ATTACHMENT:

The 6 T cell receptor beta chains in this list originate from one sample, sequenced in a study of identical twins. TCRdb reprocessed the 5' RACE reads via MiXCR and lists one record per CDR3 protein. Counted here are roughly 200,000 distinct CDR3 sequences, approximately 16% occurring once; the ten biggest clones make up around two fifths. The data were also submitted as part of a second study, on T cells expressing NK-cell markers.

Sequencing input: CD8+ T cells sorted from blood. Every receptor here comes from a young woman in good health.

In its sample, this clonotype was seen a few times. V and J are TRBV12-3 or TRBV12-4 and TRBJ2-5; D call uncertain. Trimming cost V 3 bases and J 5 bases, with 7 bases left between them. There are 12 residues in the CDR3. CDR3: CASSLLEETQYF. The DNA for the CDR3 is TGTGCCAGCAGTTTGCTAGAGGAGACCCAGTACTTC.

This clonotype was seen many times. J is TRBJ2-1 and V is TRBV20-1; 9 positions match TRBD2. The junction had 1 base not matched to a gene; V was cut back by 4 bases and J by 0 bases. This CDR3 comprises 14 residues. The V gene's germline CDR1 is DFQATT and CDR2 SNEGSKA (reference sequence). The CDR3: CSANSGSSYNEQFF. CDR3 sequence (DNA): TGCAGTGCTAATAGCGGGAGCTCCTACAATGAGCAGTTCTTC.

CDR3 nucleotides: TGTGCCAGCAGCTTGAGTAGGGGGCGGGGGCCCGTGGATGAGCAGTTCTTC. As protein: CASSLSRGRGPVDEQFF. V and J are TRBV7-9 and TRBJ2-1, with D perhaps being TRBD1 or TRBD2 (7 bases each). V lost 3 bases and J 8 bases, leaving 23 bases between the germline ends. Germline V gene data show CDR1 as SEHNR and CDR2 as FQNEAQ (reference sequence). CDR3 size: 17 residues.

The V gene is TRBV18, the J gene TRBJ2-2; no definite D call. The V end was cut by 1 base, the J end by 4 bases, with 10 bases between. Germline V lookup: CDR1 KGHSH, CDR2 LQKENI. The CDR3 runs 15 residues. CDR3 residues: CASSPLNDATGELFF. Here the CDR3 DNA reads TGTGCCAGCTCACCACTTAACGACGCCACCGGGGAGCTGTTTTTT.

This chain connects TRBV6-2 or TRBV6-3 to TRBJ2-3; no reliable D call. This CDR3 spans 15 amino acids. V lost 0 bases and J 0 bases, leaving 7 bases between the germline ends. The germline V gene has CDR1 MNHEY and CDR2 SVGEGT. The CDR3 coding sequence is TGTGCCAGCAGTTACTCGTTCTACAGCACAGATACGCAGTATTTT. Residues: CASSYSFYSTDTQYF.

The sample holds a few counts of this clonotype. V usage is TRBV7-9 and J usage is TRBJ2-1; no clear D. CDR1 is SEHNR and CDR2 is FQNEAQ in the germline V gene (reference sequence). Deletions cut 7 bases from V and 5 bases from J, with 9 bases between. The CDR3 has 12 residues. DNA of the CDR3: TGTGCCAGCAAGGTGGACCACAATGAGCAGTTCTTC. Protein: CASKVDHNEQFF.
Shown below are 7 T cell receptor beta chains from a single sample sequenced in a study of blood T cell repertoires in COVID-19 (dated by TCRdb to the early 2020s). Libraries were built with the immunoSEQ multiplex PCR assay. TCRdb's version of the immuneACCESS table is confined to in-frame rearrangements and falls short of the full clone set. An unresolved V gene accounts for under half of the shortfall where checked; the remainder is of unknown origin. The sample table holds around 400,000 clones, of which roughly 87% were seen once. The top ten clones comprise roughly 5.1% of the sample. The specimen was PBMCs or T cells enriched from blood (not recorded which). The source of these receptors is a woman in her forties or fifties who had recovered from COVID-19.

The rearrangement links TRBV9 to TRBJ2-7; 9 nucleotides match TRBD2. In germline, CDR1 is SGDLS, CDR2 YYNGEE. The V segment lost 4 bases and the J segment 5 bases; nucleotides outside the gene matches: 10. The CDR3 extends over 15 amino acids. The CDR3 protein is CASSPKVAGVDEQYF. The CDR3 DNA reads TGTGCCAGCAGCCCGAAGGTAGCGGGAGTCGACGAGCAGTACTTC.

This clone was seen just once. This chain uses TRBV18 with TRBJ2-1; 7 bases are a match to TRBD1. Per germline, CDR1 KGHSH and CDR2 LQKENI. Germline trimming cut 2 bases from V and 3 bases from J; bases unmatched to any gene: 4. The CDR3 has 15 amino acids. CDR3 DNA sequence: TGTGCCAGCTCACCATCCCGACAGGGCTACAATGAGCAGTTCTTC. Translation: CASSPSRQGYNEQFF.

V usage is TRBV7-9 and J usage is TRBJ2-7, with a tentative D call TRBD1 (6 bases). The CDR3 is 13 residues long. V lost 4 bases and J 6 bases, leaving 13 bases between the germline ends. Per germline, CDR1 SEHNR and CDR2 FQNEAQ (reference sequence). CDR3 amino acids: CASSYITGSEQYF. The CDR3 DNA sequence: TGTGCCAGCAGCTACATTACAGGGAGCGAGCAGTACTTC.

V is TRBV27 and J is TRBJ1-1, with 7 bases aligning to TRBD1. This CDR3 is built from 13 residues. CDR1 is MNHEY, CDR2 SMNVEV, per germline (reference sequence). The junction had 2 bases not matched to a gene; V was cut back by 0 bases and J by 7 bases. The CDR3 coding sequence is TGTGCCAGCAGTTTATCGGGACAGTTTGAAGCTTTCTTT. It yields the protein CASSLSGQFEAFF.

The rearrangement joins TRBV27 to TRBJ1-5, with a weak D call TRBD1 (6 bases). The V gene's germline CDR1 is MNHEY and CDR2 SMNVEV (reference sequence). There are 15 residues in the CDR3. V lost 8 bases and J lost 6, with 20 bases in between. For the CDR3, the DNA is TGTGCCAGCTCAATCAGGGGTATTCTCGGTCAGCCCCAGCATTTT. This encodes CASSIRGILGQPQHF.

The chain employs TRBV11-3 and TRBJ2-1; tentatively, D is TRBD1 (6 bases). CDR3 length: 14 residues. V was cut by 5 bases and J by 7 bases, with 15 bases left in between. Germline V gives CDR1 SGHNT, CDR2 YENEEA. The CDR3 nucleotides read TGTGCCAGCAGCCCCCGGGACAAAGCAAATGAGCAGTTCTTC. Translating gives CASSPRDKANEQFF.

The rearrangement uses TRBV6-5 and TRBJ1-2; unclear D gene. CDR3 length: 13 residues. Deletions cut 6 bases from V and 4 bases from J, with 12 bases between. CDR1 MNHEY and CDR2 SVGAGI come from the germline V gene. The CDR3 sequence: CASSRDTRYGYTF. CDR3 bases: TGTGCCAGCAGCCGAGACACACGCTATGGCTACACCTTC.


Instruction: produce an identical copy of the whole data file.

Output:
The 6 T cell receptor beta chains in this list originate from one sample, sequenced in a study of identical twins. TCRdb reprocessed the 5' RACE reads via MiXCR and lists one record per CDR3 protein. Counted here are roughly 200,000 distinct CDR3 sequences, approximately 16% occurring once; the ten biggest clones make up around two fifths. The data were also submitted as part of a second study, on T cells expressing NK-cell markers.

Sequencing input: CD8+ T cells sorted from blood. Every receptor here comes from a young woman in good health.

In its sample, this clonotype was seen a few times. V and J are TRBV12-3 or TRBV12-4 and TRBJ2-5; D call uncertain. Trimming cost V 3 bases and J 5 bases, with 7 bases left between them. There are 12 residues in the CDR3. CDR3: CASSLLEETQYF. The DNA for the CDR3 is TGTGCCAGCAGTTTGCTAGAGGAGACCCAGTACTTC.

This clonotype was seen many times. J is TRBJ2-1 and V is TRBV20-1; 9 positions match TRBD2. The junction had 1 base not matched to a gene; V was cut back by 4 bases and J by 0 bases. This CDR3 comprises 14 residues. The V gene's germline CDR1 is DFQATT and CDR2 SNEGSKA (reference sequence). The CDR3: CSANSGSSYNEQFF. CDR3 sequence (DNA): TGCAGTGCTAATAGCGGGAGCTCCTACAATGAGCAGTTCTTC.

CDR3 nucleotides: TGTGCCAGCAGCTTGAGTAGGGGGCGGGGGCCCGTGGATGAGCAGTTCTTC. As protein: CASSLSRGRGPVDEQFF. V and J are TRBV7-9 and TRBJ2-1, with D perhaps being TRBD1 or TRBD2 (7 bases each). V lost 3 bases and J 8 bases, leaving 23 bases between the germline ends. Germline V gene data show CDR1 as SEHNR and CDR2 as FQNEAQ (reference sequence). CDR3 size: 17 residues.

The V gene is TRBV18, the J gene TRBJ2-2; no definite D call. The V end was cut by 1 base, the J end by 4 bases, with 10 bases between. Germline V lookup: CDR1 KGHSH, CDR2 LQKENI. The CDR3 runs 15 residues. CDR3 residues: CASSPLNDATGELFF. Here the CDR3 DNA reads TGTGCCAGCTCACCACTTAACGACGCCACCGGGGAGCTGTTTTTT.

This chain connects TRBV6-2 or TRBV6-3 to TRBJ2-3; no reliable D call. This CDR3 spans 15 amino acids. V lost 0 bases and J 0 bases, leaving 7 bases between the germline ends. The germline V gene has CDR1 MNHEY and CDR2 SVGEGT. The CDR3 coding sequence is TGTGCCAGCAGTTACTCGTTCTACAGCACAGATACGCAGTATTTT. Residues: CASSYSFYSTDTQYF.

The sample holds a few counts of this clonotype. V usage is TRBV7-9 and J usage is TRBJ2-1; no clear D. CDR1 is SEHNR and CDR2 is FQNEAQ in the germline V gene (reference sequence). Deletions cut 7 bases from V and 5 bases from J, with 9 bases between. The CDR3 has 12 residues. DNA of the CDR3: TGTGCCAGCAAGGTGGACCACAATGAGCAGTTCTTC. Protein: CASKVDHNEQFF.
Shown below are 7 T cell receptor beta chains from a single sample sequenced in a study of blood T cell repertoires in COVID-19 (dated by TCRdb to the early 2020s). Libraries were built with the immunoSEQ multiplex PCR assay. TCRdb's version of the immuneACCESS table is confined to in-frame rearrangements and falls short of the full clone set. An unresolved V gene accounts for under half of the shortfall where checked; the remainder is of unknown origin. The sample table holds around 400,000 clones, of which roughly 87% were seen once. The top ten clones comprise roughly 5.1% of the sample. The specimen was PBMCs or T cells enriched from blood (not recorded which). The source of these receptors is a woman in her forties or fifties who had recovered from COVID-19.

The rearrangement links TRBV9 to TRBJ2-7; 9 nucleotides match TRBD2. In germline, CDR1 is SGDLS, CDR2 YYNGEE. The V segment lost 4 bases and the J segment 5 bases; nucleotides outside the gene matches: 10. The CDR3 extends over 15 amino acids. The CDR3 protein is CASSPKVAGVDEQYF. The CDR3 DNA reads TGTGCCAGCAGCCCGAAGGTAGCGGGAGTCGACGAGCAGTACTTC.

This clone was seen just once. This chain uses TRBV18 with TRBJ2-1; 7 bases are a match to TRBD1. Per germline, CDR1 KGHSH and CDR2 LQKENI. Germline trimming cut 2 bases from V and 3 bases from J; bases unmatched to any gene: 4. The CDR3 has 15 amino acids. CDR3 DNA sequence: TGTGCCAGCTCACCATCCCGACAGGGCTACAATGAGCAGTTCTTC. Translation: CASSPSRQGYNEQFF.

V usage is TRBV7-9 and J usage is TRBJ2-7, with a tentative D call TRBD1 (6 bases). The CDR3 is 13 residues long. V lost 4 bases and J 6 bases, leaving 13 bases between the germline ends. Per germline, CDR1 SEHNR and CDR2 FQNEAQ (reference sequence). CDR3 amino acids: CASSYITGSEQYF. The CDR3 DNA sequence: TGTGCCAGCAGCTACATTACAGGGAGCGAGCAGTACTTC.

V is TRBV27 and J is TRBJ1-1, with 7 bases aligning to TRBD1. This CDR3 is built from 13 residues. CDR1 is MNHEY, CDR2 SMNVEV, per germline (reference sequence). The junction had 2 bases not matched to a gene; V was cut back by 0 bases and J by 7 bases. The CDR3 coding sequence is TGTGCCAGCAGTTTATCGGGACAGTTTGAAGCTTTCTTT. It yields the protein CASSLSGQFEAFF.

The rearrangement joins TRBV27 to TRBJ1-5, with a weak D call TRBD1 (6 bases). The V gene's germline CDR1 is MNHEY and CDR2 SMNVEV (reference sequence). There are 15 residues in the CDR3. V lost 8 bases and J lost 6, with 20 bases in between. For the CDR3, the DNA is TGTGCCAGCTCAATCAGGGGTATTCTCGGTCAGCCCCAGCATTTT. This encodes CASSIRGILGQPQHF.

The chain employs TRBV11-3 and TRBJ2-1; tentatively, D is TRBD1 (6 bases). CDR3 length: 14 residues. V was cut by 5 bases and J by 7 bases, with 15 bases left in between. Germline V gives CDR1 SGHNT, CDR2 YENEEA. The CDR3 nucleotides read TGTGCCAGCAGCCCCCGGGACAAAGCAAATGAGCAGTTCTTC. Translating gives CASSPRDKANEQFF.

The rearrangement uses TRBV6-5 and TRBJ1-2; unclear D gene. CDR3 length: 13 residues. Deletions cut 6 bases from V and 4 bases from J, with 12 bases between. CDR1 MNHEY and CDR2 SVGAGI come from the germline V gene. The CDR3 sequence: CASSRDTRYGYTF. CDR3 bases: TGTGCCAGCAGCCGAGACACACGCTATGGCTACACCTTC.